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#Tip: See these stats on news site traffic from social media

Image by Thinkstock

Image by Thinkstock

The people at analytics platform Chartbeat have published a revealing study on social traffic to news sites.

I suggest you read the full post, but I am going to pull out a few key stats and points:

  • Overall, about 26 per cent of traffic we measure comes from social sources – Facebook, Twitter, and email, for example – making social the second most significant source of traffic.
  • Social sources are a better than average source of new visitors: while an average of 31 per cent of a site’s traffic comes from new visitors, an average of 41 per cent of social visitors are new.
  • Social traffic is also dramatically more mobile-based than all other traffic — an average of 25 per cent of traffic is on mobile, but on many sites over 40 per cent of social traffic is mobile.

There is a section of the post which addresses when to post to social (based on EST times). It is worth seeing the figures displayed in a graph in the post.

  • Social traffic substantially underperforms overall traffic from about 5am to noon, and social substantially overperforms overall traffic from about 3pm until 1am.

Twitter timing is also separated out:

  • Posting to Twitter is strong all morning and reaches its peak just before noon, even though traffic from social is actually its strongest later in the day.

The study also looks at return visitors:

  • About 82 per cent of visitors who come from social only come once, but there’s a long tail of people who come two or more times.

And as the post states, it is worth investing time in social:

Social is also categorically different than other sources of traffic because it’s the only channel that’s easily influenced — while converting visitors to come directly to your homepage is an art and affecting search engine placement leaves much to chance, we can actively choose which articles we put on social media and when to provide those links.

 

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#Tip: Check out Chartbeat Rising to see popular topics

October 31st, 2013 | No Comments | Posted by in Top tips for journalists

chartbeat-rising

The people at news analytics tool Chartbeat have created a free tool to show what is popular and engaging around the web.

Called Chartbeat Rising, it tracks topics across the internet in real-time.

Chartbeat Rising looks at the number of active browser visits on a site at a given time. The site explains that the “concurrents” metric takes into account “how many people visit a site and how long they stick around”.

It explains that “engaged time” is “the length of time people spend reading or writing on a site — the time they’re actually spending using it — which we gauge based on mouse and keyboard activity”.

Content is anonymised and aggregated from thousands of sites.

There’s further explanation on the Charbeat blog, which explains that the tool came out of a hack week.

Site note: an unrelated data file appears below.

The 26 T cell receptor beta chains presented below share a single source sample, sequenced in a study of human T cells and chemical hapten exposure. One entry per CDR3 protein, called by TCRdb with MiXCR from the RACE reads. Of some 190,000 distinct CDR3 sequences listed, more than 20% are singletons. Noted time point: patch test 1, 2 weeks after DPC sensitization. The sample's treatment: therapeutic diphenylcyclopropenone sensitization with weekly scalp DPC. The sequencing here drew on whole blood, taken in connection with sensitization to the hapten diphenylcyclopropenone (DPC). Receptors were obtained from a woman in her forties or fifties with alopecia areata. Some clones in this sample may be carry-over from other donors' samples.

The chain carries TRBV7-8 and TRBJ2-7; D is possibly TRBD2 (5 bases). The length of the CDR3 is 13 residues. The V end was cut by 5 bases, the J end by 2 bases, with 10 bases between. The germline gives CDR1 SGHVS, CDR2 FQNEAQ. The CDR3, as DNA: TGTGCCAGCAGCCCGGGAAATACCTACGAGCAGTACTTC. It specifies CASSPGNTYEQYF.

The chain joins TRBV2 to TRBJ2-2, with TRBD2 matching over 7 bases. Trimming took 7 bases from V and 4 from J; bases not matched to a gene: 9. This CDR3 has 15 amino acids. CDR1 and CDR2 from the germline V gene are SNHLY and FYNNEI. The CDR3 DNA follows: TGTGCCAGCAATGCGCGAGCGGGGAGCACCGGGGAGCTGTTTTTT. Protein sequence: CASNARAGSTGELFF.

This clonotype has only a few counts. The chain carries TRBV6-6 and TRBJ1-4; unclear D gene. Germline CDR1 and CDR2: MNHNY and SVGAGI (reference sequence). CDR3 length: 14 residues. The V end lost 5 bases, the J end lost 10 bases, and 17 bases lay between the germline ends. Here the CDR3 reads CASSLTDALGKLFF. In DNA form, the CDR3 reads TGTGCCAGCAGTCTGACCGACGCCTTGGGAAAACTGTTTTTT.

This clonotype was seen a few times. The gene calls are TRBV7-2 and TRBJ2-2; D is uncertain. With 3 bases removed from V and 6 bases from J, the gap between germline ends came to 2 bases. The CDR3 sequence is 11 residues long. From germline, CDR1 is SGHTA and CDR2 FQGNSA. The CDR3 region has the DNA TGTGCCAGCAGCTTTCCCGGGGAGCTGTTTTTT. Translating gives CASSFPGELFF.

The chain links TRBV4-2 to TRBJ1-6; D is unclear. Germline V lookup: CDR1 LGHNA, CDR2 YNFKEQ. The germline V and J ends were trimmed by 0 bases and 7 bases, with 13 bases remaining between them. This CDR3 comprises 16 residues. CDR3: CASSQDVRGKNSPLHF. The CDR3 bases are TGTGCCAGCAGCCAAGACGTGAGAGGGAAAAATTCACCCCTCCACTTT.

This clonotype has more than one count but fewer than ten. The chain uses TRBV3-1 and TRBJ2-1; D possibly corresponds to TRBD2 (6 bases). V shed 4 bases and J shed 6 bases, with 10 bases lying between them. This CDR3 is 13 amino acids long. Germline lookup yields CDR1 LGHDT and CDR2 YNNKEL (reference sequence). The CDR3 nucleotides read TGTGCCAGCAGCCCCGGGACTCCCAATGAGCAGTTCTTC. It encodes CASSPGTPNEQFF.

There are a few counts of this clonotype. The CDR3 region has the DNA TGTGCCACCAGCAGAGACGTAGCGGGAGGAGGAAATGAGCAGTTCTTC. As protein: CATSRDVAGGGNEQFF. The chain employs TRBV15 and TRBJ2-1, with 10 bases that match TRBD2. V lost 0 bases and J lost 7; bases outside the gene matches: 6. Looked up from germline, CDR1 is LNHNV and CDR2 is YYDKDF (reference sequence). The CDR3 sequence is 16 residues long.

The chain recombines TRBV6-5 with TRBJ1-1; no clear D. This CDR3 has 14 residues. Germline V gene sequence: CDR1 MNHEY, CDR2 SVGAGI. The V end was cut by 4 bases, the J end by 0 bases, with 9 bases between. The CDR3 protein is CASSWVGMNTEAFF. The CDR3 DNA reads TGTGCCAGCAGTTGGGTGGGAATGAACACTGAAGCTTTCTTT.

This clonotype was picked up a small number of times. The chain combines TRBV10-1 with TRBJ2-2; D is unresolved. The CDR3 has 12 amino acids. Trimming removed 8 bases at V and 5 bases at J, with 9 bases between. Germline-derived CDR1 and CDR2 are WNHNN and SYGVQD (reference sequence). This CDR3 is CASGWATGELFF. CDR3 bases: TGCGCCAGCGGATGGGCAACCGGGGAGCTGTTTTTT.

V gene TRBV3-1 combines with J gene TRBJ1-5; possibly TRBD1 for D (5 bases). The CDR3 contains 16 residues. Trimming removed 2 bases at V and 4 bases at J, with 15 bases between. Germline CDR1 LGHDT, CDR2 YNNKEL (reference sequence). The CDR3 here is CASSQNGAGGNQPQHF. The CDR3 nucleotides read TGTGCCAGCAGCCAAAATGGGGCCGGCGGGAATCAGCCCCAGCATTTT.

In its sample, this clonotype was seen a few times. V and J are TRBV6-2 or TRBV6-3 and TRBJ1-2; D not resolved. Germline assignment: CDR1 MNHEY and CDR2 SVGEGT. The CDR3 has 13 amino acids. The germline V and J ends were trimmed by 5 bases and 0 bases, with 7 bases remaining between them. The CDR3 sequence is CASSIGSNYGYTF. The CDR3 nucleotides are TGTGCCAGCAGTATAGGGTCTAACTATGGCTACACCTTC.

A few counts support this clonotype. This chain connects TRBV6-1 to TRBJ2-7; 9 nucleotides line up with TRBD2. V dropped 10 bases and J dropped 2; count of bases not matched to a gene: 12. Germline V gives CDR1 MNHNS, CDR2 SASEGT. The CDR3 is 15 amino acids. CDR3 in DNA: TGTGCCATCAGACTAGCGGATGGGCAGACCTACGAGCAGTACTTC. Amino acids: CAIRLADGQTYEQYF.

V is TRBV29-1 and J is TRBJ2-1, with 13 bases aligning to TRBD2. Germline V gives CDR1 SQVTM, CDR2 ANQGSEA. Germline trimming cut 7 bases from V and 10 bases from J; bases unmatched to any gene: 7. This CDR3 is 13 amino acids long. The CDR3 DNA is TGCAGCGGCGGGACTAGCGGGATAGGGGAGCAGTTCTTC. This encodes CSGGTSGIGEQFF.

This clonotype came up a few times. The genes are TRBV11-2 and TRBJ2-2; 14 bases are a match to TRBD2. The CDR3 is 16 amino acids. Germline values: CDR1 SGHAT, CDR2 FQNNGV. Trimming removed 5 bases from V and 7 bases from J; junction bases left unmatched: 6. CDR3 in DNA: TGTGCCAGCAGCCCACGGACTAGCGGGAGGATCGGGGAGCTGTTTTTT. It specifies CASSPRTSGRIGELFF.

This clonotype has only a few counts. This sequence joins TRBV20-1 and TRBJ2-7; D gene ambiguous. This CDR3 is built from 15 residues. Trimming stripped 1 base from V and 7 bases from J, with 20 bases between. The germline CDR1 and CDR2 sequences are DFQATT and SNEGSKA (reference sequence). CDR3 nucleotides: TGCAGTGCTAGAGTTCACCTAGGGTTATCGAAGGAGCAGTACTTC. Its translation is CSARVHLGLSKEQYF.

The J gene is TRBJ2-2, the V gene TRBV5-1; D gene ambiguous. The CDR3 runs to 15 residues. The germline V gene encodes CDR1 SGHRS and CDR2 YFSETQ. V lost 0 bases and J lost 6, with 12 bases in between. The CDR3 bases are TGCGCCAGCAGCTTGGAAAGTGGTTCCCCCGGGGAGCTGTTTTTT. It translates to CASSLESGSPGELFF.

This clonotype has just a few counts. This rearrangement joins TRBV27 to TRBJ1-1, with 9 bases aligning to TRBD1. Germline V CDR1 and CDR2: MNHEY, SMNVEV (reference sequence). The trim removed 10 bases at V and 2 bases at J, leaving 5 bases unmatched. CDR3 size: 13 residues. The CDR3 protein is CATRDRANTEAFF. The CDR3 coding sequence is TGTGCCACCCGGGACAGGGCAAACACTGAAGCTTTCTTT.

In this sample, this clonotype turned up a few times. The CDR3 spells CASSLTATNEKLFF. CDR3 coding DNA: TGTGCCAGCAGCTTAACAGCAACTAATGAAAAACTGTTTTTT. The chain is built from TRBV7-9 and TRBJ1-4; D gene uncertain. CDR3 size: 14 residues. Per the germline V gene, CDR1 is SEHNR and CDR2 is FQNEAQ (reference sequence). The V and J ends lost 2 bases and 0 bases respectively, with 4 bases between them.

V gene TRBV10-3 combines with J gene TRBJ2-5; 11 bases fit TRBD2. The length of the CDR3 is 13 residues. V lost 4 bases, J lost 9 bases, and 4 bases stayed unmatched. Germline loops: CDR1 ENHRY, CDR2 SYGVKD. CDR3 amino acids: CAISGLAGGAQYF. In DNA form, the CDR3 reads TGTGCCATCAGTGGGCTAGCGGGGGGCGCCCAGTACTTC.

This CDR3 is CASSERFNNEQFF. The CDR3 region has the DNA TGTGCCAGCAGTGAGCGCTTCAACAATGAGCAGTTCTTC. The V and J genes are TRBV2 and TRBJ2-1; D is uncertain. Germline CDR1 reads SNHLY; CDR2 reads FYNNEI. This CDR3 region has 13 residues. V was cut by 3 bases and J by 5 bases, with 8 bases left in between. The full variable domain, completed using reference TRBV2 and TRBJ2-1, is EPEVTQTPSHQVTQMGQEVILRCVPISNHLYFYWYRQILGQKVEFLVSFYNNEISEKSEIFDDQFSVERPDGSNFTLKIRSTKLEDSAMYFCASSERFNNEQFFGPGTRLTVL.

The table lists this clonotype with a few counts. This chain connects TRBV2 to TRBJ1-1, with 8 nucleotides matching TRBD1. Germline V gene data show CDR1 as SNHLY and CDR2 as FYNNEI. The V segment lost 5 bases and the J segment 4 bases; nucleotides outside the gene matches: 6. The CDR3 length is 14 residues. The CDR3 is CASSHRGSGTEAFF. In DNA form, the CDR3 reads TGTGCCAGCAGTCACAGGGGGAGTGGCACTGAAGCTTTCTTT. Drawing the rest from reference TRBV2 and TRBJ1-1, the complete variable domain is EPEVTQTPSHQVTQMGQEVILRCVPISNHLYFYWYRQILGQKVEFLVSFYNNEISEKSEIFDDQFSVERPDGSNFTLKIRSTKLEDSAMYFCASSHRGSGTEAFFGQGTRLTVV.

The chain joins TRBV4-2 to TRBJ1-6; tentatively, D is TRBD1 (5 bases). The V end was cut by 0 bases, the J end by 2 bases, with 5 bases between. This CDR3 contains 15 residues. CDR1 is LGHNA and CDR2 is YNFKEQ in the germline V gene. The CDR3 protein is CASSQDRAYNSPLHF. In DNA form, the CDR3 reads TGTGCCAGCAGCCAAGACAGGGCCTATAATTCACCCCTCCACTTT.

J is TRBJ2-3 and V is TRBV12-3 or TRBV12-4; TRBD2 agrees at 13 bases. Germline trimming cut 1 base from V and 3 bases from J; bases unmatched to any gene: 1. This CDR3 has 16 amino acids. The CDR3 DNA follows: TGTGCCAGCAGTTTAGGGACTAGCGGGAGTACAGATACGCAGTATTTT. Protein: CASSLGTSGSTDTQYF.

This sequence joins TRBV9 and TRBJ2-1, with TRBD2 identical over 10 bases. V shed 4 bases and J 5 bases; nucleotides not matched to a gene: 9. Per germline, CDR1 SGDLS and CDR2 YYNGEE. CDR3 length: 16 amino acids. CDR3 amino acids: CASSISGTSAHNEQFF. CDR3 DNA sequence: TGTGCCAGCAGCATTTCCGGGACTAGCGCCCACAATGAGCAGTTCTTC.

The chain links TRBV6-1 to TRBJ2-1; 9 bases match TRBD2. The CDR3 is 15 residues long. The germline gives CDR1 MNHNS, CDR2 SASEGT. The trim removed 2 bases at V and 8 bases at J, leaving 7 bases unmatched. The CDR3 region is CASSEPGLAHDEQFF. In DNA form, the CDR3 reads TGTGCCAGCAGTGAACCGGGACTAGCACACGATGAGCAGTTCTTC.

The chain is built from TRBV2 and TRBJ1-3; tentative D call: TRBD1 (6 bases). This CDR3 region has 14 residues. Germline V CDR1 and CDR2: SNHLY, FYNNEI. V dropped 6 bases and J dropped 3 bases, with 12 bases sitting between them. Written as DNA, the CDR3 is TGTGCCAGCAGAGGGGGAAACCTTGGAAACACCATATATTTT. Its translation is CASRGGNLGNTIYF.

The blog post also explains the “wiggly movements”.

As Rising is all about the topics that are rising to the top, the movement shows how the bubbles are interacting with each other – the biggest bubbles with the highest ranks are wiggling their way around the other bubbles to rise to the top.

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#Podcast: Shining a light on ‘dark social’ and other mysterious analytics

September 13th, 2013 | No Comments | Posted by in Online Journalism, Podcast
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Image by yezi9713 on Flickr. Some rights reserved

In this podcast we delve into the curious world of ‘dark social’ and other hard-to-track analytics.

The term dark social is used to describe traffic that appears to be ‘direct’ as there is no referrer, such as Facebook, Twitter or Google, listed.

It may come from people sharing articles on private social platforms, such links pasted into an instant message or shared by email.

But we also go beyond this and explore why some of this mystery traffic may not be dark social, but another sort of ‘dark’.

And finally, we are challenged on whether news outlets are making the most of analytics or are blindly mimicking Silicon Valley in being data-driven but without fully understanding how information should inform decisions.

We speak to:

  • Andrew Montalenti, co-founder and chief technology officer at analytics platform Parse.ly
  • Josh Schwartz, head of data science at real-time analytics platform Chartbeat
  • Joe Alicata, principal product owner at Chartbeat
  • Stijn Debrouwere, Knight-Mozilla fellow working at the Guardian

You can hear future podcasts by signing up to the Journalism.co.uk iTunes feed.

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#jpod – How web analytics can provide story leads and new angles

May 11th, 2012 | No Comments | Posted by in Podcast, Search

Analytics can give you much more information than just your number of readers. Delve deeper and analytics can also lead to news stories and help shape editorial angles as a story unfolds.

In this week’s podcast Sarah Marshall, Journalism.co.uk’s technology correspondent, speaks to:

  • Laura Amico, who set up Washington DC-based Homicide Watch. Laura explains how she gets news stories by looking at the different terms people are searching for.
  • Tony Haile, CEO of Chartbeat, a real-time analytics company used by major publishers including Al Jazeera and the New York Times. Tony gives examples of how news organisations respond to what audiences are reading.

You can hear future podcasts by signing up to the Journalism.co.uk iTunes podcast feed.

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